MR. MAC NEIL: Well, let's give Mr. Bovard a chance to come back on that. Mr. Bovard.

MR. BOVARD: Well, there's all these people floating this number of 10.4 percent out there, but the fact of it is food is cheaper in Australia than it is here, because they've got more of a free market than we do and the U.S. International Trade Commission did a study a few years ago to try and quantify what the tariff would be for our dairy import quotas. The ITC, U.S. government agencies conclude, our dairy import quotas, we have the equivalent of 170 percent tariff on cheese imports, a 190 percent tariff on butter, and 290 percent on dry milk imports. How that's helping consumers, I don't know. Those are Smoot Hawley type tariffs.

MR. MAC NEIL: Jim, why don't you take this over here?

MR. LEHRER: Yes, Congressman Stenholm, you wanted to respond to that?

REP. STENHOLM: You might can pick out one part of one country that would disprove me, but even I would argue the facts on Australia. The point again on dairy products, and again I would make the point if we can get a good GATT agreement, General Agreement on Trades & Tariffs, in which we can multilaterally, not unilaterally reduce the tariffs, we all would be better off. I would be the first to admit that, but that's not the real world and we who develop the agricultural policy of this country have to live in the real world and develop it and I'm glad to hear my friend, Charlie, acknowledge that some of the thing that we're doing are beneficial, and that's where he and I do not disagree near as much as I would with Mr. Bovard because he's not living in the real world. He's living in the textbook world of an economy, and I can't believe anybody pays his salary.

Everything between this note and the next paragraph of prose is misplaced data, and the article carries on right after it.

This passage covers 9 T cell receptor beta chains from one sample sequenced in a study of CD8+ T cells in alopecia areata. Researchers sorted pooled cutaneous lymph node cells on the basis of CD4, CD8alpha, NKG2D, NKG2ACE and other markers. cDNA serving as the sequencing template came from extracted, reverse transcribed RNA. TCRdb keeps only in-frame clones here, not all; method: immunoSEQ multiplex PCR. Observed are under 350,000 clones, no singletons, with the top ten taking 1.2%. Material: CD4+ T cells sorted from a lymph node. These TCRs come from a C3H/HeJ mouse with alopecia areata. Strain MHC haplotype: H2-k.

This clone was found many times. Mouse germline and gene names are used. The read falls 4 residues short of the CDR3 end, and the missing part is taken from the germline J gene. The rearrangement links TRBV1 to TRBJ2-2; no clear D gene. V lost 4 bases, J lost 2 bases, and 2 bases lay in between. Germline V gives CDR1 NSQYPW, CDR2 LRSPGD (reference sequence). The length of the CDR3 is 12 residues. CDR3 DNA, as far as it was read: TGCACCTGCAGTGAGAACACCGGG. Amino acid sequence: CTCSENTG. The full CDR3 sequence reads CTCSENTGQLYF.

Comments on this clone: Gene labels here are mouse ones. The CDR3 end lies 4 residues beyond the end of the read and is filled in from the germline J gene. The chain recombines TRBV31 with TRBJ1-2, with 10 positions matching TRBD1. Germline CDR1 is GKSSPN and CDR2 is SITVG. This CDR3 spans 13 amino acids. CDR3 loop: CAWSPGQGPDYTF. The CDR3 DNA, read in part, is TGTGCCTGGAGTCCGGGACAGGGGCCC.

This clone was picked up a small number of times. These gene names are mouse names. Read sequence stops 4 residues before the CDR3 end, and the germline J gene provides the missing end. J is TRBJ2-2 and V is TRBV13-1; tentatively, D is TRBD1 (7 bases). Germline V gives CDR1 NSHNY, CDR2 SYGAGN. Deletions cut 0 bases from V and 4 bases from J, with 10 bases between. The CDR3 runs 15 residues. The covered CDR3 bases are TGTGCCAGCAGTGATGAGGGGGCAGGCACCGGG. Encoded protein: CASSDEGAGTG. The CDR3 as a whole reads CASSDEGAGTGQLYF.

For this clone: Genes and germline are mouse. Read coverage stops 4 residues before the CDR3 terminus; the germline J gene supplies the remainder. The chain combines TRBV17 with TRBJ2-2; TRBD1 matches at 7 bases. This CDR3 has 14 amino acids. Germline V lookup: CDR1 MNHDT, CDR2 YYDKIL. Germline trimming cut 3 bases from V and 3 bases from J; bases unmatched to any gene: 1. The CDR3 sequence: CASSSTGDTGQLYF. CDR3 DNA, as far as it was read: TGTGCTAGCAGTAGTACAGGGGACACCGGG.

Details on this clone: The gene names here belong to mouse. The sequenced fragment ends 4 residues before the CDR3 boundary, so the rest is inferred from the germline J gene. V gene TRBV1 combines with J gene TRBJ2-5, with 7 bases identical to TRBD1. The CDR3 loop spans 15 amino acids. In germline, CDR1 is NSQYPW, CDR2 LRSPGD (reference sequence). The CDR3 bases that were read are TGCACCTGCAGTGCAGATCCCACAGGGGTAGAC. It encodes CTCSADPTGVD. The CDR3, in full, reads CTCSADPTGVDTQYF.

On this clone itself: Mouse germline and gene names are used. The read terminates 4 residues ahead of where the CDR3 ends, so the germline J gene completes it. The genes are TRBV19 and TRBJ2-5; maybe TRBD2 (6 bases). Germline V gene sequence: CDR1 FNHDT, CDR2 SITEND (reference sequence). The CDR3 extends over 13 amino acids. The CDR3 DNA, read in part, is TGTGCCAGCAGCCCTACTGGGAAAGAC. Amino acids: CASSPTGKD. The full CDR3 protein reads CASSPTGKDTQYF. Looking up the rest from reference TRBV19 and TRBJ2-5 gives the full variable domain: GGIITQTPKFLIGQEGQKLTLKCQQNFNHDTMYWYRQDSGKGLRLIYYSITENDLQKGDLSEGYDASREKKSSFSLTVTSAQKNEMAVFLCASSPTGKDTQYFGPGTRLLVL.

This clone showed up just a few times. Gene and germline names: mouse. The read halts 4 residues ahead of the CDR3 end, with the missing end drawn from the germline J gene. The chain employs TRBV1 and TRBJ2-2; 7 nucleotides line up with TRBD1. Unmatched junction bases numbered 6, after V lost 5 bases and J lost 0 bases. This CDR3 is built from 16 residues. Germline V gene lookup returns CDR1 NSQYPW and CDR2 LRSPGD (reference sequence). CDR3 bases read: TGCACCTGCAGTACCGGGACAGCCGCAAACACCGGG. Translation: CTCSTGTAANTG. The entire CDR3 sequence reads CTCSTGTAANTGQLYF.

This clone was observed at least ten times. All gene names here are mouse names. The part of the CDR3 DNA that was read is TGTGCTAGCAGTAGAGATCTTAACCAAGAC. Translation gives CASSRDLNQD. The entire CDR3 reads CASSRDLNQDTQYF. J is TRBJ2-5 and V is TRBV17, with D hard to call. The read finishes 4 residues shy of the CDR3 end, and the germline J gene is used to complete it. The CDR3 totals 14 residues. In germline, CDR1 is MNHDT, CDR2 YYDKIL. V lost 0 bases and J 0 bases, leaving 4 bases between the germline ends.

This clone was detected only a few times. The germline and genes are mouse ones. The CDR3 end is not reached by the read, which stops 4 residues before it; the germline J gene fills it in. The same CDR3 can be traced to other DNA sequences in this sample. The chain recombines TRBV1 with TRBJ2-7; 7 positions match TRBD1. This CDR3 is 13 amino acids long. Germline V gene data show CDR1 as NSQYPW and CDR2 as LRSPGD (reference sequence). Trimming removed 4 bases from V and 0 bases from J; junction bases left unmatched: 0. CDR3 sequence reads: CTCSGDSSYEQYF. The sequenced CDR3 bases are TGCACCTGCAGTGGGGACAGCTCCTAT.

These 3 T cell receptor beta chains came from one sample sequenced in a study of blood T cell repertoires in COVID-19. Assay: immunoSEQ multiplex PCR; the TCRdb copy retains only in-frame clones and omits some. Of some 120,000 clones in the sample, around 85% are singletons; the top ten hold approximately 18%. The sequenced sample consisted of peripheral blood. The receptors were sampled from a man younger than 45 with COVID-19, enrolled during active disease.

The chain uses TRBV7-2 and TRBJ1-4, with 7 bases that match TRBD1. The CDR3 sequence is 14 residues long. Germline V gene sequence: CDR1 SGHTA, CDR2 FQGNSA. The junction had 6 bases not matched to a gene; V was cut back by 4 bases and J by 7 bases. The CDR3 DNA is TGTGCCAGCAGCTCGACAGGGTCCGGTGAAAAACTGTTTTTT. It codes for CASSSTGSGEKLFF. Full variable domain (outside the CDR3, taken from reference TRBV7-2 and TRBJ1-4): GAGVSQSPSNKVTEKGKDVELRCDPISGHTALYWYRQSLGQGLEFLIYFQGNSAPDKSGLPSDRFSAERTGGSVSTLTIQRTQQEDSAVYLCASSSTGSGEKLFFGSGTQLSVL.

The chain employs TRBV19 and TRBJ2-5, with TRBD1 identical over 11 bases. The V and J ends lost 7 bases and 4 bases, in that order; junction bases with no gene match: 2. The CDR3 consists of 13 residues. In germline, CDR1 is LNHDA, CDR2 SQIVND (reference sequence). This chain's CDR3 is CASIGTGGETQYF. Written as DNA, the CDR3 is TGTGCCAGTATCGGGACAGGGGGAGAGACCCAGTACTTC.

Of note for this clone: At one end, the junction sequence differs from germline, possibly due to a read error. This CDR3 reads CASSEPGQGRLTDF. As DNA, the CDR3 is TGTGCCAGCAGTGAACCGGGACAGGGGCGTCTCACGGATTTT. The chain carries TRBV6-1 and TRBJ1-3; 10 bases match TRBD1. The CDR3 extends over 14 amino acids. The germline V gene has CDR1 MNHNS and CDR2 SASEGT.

REP. SCHUMER: But I would say one other thing if I might, the talk about food being cheap -- well, you know, we certainly produce a lot of food here, but you ask the average person who goes into the supermarket each week and watches the

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prices go up, up, up, up. Something is wrong, because food in the supermarket is increasing. Now I know that it may not be the farmer that's doing it, it may be the middle man or whatever, but I don't think the American consumer sees food as very cheap and I think they see some inflationary pressure on food.

REP. STENHOLM: Bread is very important and 10 years ago today, wheat was selling to the farmer for $3.99. Today it's 2.65. Now if there's a price, the price of bread has gone up, no one can blame the United States farmer.

MR. LEHRER: Mr. Eken.

MR. EKEN: That was going to be my point, Rep. Stenholm, also, in that I've farmed since 1949, and we're selling commodities, unit of production commodities into the market today at a price that was lower than it was a good number of years ago. I challenge any other industry within the United States to have that kind of a track record.

MR. LEHRER: Mr. Bovard.

MR. BOVARD: Well, the fundamental fact in judging how Congress manages agriculture is that these congressmen are shutting down 60 million acres of American farm land every year to drive up grain prices. That's suicide for our exports, that's a terrible waste of resources, and according to USDA, that wipes out 300,000 jobs every year in the U.S. 60 million acres shut down because of Congress's farm policy. It's insanity.

MR. LEHRER: Insanity, Congressman Stenholm?